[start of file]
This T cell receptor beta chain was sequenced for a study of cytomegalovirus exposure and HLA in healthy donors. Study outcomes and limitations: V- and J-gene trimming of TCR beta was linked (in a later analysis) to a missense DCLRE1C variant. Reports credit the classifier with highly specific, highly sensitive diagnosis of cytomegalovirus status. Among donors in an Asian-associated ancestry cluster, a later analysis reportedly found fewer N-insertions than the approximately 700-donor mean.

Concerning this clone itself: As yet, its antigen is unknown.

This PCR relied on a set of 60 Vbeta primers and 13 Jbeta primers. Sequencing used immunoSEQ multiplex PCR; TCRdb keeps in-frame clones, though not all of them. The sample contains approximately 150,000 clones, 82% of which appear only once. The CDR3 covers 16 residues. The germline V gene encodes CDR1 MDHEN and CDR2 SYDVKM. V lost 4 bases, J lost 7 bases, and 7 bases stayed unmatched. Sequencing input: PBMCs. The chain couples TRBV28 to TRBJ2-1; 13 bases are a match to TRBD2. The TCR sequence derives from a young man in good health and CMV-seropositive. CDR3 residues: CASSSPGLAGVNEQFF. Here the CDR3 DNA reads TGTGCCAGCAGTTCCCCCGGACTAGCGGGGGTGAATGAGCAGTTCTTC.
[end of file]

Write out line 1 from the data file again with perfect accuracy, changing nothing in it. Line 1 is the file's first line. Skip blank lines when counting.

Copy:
This T cell receptor beta chain was sequenced for a study of cytomegalovirus exposure and HLA in healthy donors. Study outcomes and limitations: V- and J-gene trimming of TCR beta was linked (in a later analysis) to a missense DCLRE1C variant. Reports credit the classifier with highly specific, highly sensitive diagnosis of cytomegalovirus status. Among donors in an Asian-associated ancestry cluster, a later analysis reportedly found fewer N-insertions than the approximately 700-donor mean.